Does any of you know what is the difference between the Pedersen commitment and the commitment that uses the ElGamal encryption scheme?

For the sake of completeness, I recall what both of them look like.

Given two public and large primes $p$ and $q$ such that $q∣(p−1)$, and a (also public) generator $g$ of the order-$q$ subgroup $G \subset \mathbb{Z}^{⋆}_p$, and given two random (secret) values $a,r \in \mathbb Z_q$, we have that in order to commit to a message $m \in \mathbb{Z}_q$, we just have to compute the commitment $c=g^m h^r \pmod{p}$, where $h=g^a \pmod{p}$. Then, to open the commitment, we need the values $m$ and $r$ to be revealed, so that the commitment receiver can verify the commitment.

In the ElGamal encryption (for example, in the exponential version, which looks more like the Pedersen commitment) we also have a generator $g$ of a multiplicative group $G$ of order $q$, a private $x \in \mathbb{Z}_q$, and a public $h=g^x$. In order to encrypt a message $m$, we take a random $r \in \mathbb{Z}_q$ and compute $(g^r, g^m h^r)$. To me, the second part of the tuple looks very much like the Pedersen commitment.

The fact that any encryption scheme can be used as a commitment scheme is well-known. However, I often see the Pedersen commitment mentioned as something completely different to the commitment that uses an ElGamal encryption, and I was wondering whether here is any difference between the two, or they are actually the same.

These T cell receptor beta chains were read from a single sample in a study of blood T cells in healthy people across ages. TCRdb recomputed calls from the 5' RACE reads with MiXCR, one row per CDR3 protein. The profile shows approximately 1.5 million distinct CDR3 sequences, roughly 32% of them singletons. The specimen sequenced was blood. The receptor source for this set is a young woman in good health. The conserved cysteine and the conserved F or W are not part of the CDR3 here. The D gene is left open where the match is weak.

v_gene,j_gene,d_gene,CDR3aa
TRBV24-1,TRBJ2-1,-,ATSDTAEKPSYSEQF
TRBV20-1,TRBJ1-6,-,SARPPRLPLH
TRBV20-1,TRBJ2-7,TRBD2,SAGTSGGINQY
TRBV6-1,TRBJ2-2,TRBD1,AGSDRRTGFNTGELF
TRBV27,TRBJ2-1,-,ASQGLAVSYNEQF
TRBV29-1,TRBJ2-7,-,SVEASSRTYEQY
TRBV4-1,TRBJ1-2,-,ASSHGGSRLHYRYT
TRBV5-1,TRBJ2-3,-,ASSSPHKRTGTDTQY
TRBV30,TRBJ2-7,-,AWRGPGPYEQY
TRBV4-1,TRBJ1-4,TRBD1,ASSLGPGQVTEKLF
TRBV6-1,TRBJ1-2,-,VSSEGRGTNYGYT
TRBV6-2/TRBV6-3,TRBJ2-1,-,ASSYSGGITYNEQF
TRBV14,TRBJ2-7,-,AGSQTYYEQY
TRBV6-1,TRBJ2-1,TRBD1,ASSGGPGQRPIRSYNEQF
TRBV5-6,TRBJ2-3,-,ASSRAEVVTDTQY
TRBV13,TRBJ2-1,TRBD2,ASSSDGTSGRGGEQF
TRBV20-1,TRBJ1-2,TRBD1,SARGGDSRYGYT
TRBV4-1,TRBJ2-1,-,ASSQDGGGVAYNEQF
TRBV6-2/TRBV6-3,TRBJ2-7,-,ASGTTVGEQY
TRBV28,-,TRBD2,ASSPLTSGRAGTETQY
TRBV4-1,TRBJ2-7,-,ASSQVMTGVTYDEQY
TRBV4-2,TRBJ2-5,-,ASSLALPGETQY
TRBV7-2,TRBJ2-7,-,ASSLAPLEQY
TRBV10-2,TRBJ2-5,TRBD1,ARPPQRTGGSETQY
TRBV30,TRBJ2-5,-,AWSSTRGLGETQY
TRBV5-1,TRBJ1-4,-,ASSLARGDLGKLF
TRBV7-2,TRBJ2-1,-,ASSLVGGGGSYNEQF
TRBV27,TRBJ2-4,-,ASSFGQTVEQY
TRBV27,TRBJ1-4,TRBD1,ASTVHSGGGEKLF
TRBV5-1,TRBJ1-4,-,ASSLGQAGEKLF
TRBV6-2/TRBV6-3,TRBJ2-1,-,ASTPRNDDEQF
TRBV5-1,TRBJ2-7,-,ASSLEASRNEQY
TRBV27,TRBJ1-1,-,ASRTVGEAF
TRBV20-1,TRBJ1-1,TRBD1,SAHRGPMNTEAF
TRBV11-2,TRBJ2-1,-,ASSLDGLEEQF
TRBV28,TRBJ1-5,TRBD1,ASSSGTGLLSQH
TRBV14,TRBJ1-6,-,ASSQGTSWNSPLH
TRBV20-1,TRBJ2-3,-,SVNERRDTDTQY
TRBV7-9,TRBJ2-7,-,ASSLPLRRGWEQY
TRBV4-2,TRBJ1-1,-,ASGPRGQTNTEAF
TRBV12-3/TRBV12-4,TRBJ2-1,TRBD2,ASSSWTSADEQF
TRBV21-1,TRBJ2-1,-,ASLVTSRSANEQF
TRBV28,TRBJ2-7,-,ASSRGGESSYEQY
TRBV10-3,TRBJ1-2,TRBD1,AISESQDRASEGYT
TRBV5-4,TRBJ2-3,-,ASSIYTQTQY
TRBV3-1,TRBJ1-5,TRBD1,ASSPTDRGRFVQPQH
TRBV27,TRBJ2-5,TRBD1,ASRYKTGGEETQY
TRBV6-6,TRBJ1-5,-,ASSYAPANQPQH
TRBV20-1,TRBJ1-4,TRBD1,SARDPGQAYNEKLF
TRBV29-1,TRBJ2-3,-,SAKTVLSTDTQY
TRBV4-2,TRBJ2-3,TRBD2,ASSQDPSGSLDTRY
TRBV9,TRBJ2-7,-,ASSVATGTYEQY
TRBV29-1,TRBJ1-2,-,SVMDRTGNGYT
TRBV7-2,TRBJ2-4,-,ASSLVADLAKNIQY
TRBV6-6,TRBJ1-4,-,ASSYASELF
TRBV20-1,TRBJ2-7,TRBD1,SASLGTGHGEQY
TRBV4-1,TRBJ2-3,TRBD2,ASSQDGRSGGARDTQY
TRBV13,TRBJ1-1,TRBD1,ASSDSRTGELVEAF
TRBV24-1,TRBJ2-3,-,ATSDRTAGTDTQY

1 Answer 1


The main difference is that Pedersen commitments are unconditionally hiding, as given $g^mh^r$ represents an information theoretic hiding commitment, i.e., even an unbounded adversary will not be able to figure out $m$.

In exponential ElGamal encryption, since you publish $(g^r,g^mh^r)$, this so obtained commitment is no longer unconditionally hiding, but only computational hiding. Note that an unbounded adversary can simply try all possible $r\in Z_q$ till it matches $g^r$ and then with this knowledge try all possible $m\in Z_q$ till it matches $g^mh^r$.

Now, if you would only publish the second component in ElGamal, i.e., $g^mh^r$, as commitment and discard the first, this actually is a Pedersen commitment (as the setting you use is identical - i.e., working in a prime order $q$ subgroup of $Z_p^*$). The problem is, that when using this modified type of ElGamal encryption and the person computing the commitment knows the secret key $x$ with $h=g^x$, the ciphertext component $g^mh^r$ is no longer a binding commitment. Observe that you then can choose an arbitrary $m'\in Z_q$ and solve the equation

$m+xr\equiv m'+xr' \pmod q$

for the only unknown $r'\in Z_q$, which implies that

$g^mh^r = g^{m'}h^{r'} \mod p$

holds and thus, the commitment to $(m,r)$ can be opened to other arbitrary values $(m',r')$ (thus not binding at all).